People whose employment requires travel can be divided into two groups: those who eat at whatever is in the hotel or at the Applebee’s across the parking lot (Is there an Applebee’s Neighborhood Grill & Bar that’s in an actual neighborhood?) and those on the endless and often frustrating search for a good meal.
Calvin Trillin, on the road reporting for the New Yorker magazine’s “U.S. Journal,” became a food writer too, resulting from his quest for something decent to eat in strange towns. He found that hotel clerks and acquaintances always directed to what they considered the best place in town, what he referred to as the generic “La Maison de la Casa House, Continental Cuisine.”
- Yelp and TripAdvisor are only incidentally helpful; even establishments with a lot of stars also have negative reviews because of small portion sizes or some slight by a server.
- Zagat compiles reviews from those who consider themselves sophisticated diners in major cities.
- AAA Tour Books try, but their restaurant listing stick pretty much to the mainstream and avoid the out of the ordinary
- Michelin Guides cover only limited areas in this country and are directed at gourmands with unlimited funds or unlimited expense accounts.
- Roadfood, the work of intrepid travelers and diners Jane and Michael Stern has been my consistent guide for local, sometimes quirky, places since before the Internet age. (Their newly “upgraded” web site is harder to navigate than its graphics-light predecessor.)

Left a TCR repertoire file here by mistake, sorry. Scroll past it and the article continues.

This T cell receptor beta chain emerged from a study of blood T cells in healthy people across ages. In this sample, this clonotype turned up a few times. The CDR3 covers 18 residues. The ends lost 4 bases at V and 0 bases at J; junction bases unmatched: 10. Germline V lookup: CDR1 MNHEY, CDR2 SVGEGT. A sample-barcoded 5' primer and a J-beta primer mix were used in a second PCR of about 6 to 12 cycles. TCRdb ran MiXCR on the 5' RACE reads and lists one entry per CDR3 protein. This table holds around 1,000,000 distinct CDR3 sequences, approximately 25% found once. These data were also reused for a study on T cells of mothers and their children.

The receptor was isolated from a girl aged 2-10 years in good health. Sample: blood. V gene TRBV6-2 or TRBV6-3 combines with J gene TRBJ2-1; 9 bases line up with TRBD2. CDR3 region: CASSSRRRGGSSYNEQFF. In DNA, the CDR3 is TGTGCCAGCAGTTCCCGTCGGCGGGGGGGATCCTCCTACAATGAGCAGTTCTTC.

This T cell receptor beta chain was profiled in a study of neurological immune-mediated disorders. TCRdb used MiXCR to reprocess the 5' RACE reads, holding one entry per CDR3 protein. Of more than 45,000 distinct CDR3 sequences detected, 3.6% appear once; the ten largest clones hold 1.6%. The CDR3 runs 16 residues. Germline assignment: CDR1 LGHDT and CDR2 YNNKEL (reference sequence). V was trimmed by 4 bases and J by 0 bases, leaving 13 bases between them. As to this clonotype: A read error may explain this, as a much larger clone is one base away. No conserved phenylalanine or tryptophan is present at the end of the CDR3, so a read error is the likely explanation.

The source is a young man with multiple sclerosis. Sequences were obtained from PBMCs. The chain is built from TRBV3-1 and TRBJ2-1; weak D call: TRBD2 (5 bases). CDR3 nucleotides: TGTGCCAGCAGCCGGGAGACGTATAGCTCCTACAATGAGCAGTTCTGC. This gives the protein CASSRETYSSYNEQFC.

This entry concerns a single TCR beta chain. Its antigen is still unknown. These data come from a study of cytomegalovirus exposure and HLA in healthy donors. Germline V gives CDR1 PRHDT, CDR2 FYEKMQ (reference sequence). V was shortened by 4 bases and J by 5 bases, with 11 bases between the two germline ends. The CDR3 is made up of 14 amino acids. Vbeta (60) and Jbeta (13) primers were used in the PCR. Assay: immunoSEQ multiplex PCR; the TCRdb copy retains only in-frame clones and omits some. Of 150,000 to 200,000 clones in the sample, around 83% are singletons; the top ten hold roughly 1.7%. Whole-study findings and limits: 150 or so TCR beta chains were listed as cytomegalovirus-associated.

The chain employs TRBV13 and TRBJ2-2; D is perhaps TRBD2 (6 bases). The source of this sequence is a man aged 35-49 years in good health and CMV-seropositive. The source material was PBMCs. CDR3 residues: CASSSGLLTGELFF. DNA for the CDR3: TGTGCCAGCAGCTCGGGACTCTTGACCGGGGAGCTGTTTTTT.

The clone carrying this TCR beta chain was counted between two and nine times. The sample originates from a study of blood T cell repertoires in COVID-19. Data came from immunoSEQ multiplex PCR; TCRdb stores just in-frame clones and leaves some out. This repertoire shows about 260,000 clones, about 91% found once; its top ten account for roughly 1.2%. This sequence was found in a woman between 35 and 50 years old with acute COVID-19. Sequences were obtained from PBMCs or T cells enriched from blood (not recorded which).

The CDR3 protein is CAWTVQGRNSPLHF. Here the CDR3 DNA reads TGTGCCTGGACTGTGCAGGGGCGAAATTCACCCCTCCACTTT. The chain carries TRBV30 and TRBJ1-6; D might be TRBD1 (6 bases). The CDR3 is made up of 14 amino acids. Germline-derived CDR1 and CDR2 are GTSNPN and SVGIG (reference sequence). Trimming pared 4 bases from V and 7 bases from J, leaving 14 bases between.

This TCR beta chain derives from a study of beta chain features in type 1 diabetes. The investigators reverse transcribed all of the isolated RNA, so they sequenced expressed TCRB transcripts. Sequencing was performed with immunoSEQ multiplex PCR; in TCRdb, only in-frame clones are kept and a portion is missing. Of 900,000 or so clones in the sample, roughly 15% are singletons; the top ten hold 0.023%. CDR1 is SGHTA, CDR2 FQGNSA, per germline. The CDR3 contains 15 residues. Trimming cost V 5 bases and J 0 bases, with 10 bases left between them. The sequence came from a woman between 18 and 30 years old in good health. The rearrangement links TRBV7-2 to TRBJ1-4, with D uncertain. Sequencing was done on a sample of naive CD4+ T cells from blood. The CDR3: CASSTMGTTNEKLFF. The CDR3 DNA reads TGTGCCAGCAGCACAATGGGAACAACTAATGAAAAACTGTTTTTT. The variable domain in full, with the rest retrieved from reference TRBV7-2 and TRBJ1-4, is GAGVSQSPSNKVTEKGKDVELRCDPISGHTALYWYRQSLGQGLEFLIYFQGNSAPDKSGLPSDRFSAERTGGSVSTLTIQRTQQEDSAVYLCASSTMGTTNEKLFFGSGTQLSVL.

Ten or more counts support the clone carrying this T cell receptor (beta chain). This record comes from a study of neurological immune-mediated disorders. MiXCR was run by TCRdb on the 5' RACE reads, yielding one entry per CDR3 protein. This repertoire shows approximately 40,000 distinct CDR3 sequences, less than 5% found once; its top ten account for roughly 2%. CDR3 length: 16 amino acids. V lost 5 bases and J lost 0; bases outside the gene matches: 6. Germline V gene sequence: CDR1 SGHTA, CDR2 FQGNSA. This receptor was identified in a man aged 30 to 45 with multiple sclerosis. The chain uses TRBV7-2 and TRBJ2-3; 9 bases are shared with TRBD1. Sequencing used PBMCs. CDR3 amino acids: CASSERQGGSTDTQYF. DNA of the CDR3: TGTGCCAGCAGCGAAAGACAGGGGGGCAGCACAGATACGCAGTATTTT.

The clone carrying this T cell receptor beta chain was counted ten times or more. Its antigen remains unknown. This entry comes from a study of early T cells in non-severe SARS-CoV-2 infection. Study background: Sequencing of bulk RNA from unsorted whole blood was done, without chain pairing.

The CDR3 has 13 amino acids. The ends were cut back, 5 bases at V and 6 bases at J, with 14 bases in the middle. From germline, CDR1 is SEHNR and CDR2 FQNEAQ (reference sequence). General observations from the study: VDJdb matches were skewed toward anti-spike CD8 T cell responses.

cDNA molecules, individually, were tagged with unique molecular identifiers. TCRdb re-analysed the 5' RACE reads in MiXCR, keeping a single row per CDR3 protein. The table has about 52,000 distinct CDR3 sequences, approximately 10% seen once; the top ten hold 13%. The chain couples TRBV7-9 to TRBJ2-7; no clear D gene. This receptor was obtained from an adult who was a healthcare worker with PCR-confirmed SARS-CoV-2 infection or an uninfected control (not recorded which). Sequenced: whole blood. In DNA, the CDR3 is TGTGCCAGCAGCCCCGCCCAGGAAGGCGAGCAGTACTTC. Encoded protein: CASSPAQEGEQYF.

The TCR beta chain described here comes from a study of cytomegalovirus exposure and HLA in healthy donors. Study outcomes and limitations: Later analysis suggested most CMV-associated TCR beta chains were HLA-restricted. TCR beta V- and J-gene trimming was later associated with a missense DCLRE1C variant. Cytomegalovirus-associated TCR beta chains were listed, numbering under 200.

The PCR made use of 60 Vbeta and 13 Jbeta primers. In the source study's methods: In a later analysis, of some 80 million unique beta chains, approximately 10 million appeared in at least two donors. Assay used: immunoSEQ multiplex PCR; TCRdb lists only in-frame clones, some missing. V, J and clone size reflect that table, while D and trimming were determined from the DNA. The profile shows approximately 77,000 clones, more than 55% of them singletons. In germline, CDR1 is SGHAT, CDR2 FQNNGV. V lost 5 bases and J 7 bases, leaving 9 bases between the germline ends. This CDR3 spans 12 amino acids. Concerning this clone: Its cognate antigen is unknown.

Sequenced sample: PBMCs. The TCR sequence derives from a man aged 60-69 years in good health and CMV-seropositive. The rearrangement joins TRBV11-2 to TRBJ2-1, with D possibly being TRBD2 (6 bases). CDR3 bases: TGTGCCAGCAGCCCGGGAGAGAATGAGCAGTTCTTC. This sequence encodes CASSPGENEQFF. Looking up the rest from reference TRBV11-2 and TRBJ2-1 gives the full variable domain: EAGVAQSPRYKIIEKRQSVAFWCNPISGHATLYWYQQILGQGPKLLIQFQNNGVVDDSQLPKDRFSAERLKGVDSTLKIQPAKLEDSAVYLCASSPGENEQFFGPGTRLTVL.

- Santa Rosa’s favorite celebrity, Guy Fieri and his Diners, Drive-Ins and Dives, will steer you to high-fat, high calorie dining.
Which brings us to Duncan Hines. Yes, Mr. Hines was a real person. From the 1920s through the ‘40s he traveled the country selling office supplies and looking for a clean restaurant with decent food. He carried a notebook to record his experiences.
Hines self-published his first edition of Adventures in Good Eating in 1936. It listed 475 restaurants. Word-of-mouth sales were so good, for the second year’s edition, he raised the price from $1.00 to $1.50. A revised edition was issued annually until he retired in 1954.
While not accepting advertising for his guides, he did lend the Duncan Hines name to food products. Today the Duncan Hines brand is owned by Pinnacle Foods, the folks who also bring us Armour, Tim’s Cascade Chips, Nalley, Wish-Bone, the Mrs. Paul’s and Butterworth’s, Swanson, Birds Eye, Vlasic and on and on.